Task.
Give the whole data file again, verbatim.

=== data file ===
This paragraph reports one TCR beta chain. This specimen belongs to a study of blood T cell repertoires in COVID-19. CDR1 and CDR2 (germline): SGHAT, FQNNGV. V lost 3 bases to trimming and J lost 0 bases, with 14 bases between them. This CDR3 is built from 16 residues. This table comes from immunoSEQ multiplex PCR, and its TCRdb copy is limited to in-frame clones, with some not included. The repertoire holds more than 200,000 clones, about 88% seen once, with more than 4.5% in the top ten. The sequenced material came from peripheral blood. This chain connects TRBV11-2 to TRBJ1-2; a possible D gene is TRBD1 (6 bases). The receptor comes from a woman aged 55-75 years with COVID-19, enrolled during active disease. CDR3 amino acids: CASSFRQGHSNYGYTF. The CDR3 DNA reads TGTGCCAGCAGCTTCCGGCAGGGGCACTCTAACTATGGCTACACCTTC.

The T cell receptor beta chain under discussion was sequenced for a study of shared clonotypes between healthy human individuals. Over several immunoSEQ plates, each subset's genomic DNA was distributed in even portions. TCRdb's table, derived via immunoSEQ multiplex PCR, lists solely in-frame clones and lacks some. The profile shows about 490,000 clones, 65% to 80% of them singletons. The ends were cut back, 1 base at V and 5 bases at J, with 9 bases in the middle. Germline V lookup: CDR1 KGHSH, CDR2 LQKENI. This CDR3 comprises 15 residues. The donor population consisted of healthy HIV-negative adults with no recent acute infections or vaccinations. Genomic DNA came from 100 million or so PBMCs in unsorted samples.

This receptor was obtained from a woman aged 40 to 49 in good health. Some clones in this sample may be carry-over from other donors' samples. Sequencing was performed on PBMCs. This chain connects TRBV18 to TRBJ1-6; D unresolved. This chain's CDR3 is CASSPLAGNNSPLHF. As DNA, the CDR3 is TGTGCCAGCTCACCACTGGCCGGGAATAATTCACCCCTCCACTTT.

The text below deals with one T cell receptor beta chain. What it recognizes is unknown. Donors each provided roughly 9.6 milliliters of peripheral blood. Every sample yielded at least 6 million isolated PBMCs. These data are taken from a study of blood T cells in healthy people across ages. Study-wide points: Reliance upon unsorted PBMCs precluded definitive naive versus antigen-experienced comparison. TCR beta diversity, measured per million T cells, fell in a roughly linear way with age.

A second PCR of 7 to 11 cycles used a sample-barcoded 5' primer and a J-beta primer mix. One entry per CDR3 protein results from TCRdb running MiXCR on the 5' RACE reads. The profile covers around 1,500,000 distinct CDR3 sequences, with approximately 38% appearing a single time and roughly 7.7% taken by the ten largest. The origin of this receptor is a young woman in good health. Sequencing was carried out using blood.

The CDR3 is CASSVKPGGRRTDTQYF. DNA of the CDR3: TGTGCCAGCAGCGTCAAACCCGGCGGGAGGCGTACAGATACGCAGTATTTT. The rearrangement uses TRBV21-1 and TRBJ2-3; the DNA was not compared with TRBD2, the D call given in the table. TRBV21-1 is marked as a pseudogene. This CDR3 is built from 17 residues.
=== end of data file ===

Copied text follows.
This paragraph reports one TCR beta chain. This specimen belongs to a study of blood T cell repertoires in COVID-19. CDR1 and CDR2 (germline): SGHAT, FQNNGV. V lost 3 bases to trimming and J lost 0 bases, with 14 bases between them. This CDR3 is built from 16 residues. This table comes from immunoSEQ multiplex PCR, and its TCRdb copy is limited to in-frame clones, with some not included. The repertoire holds more than 200,000 clones, about 88% seen once, with more than 4.5% in the top ten. The sequenced material came from peripheral blood. This chain connects TRBV11-2 to TRBJ1-2; a possible D gene is TRBD1 (6 bases). The receptor comes from a woman aged 55-75 years with COVID-19, enrolled during active disease. CDR3 amino acids: CASSFRQGHSNYGYTF. The CDR3 DNA reads TGTGCCAGCAGCTTCCGGCAGGGGCACTCTAACTATGGCTACACCTTC.

The T cell receptor beta chain under discussion was sequenced for a study of shared clonotypes between healthy human individuals. Over several immunoSEQ plates, each subset's genomic DNA was distributed in even portions. TCRdb's table, derived via immunoSEQ multiplex PCR, lists solely in-frame clones and lacks some. The profile shows about 490,000 clones, 65% to 80% of them singletons. The ends were cut back, 1 base at V and 5 bases at J, with 9 bases in the middle. Germline V lookup: CDR1 KGHSH, CDR2 LQKENI. This CDR3 comprises 15 residues. The donor population consisted of healthy HIV-negative adults with no recent acute infections or vaccinations. Genomic DNA came from 100 million or so PBMCs in unsorted samples.

This receptor was obtained from a woman aged 40 to 49 in good health. Some clones in this sample may be carry-over from other donors' samples. Sequencing was performed on PBMCs. This chain connects TRBV18 to TRBJ1-6; D unresolved. This chain's CDR3 is CASSPLAGNNSPLHF. As DNA, the CDR3 is TGTGCCAGCTCACCACTGGCCGGGAATAATTCACCCCTCCACTTT.

The text below deals with one T cell receptor beta chain. What it recognizes is unknown. Donors each provided roughly 9.6 milliliters of peripheral blood. Every sample yielded at least 6 million isolated PBMCs. These data are taken from a study of blood T cells in healthy people across ages. Study-wide points: Reliance upon unsorted PBMCs precluded definitive naive versus antigen-experienced comparison. TCR beta diversity, measured per million T cells, fell in a roughly linear way with age.

A second PCR of 7 to 11 cycles used a sample-barcoded 5' primer and a J-beta primer mix. One entry per CDR3 protein results from TCRdb running MiXCR on the 5' RACE reads. The profile covers around 1,500,000 distinct CDR3 sequences, with approximately 38% appearing a single time and roughly 7.7% taken by the ten largest. The origin of this receptor is a young woman in good health. Sequencing was carried out using blood.

The CDR3 is CASSVKPGGRRTDTQYF. DNA of the CDR3: TGTGCCAGCAGCGTCAAACCCGGCGGGAGGCGTACAGATACGCAGTATTTT. The rearrangement uses TRBV21-1 and TRBJ2-3; the DNA was not compared with TRBD2, the D call given in the table. TRBV21-1 is marked as a pseudogene. This CDR3 is built from 17 residues.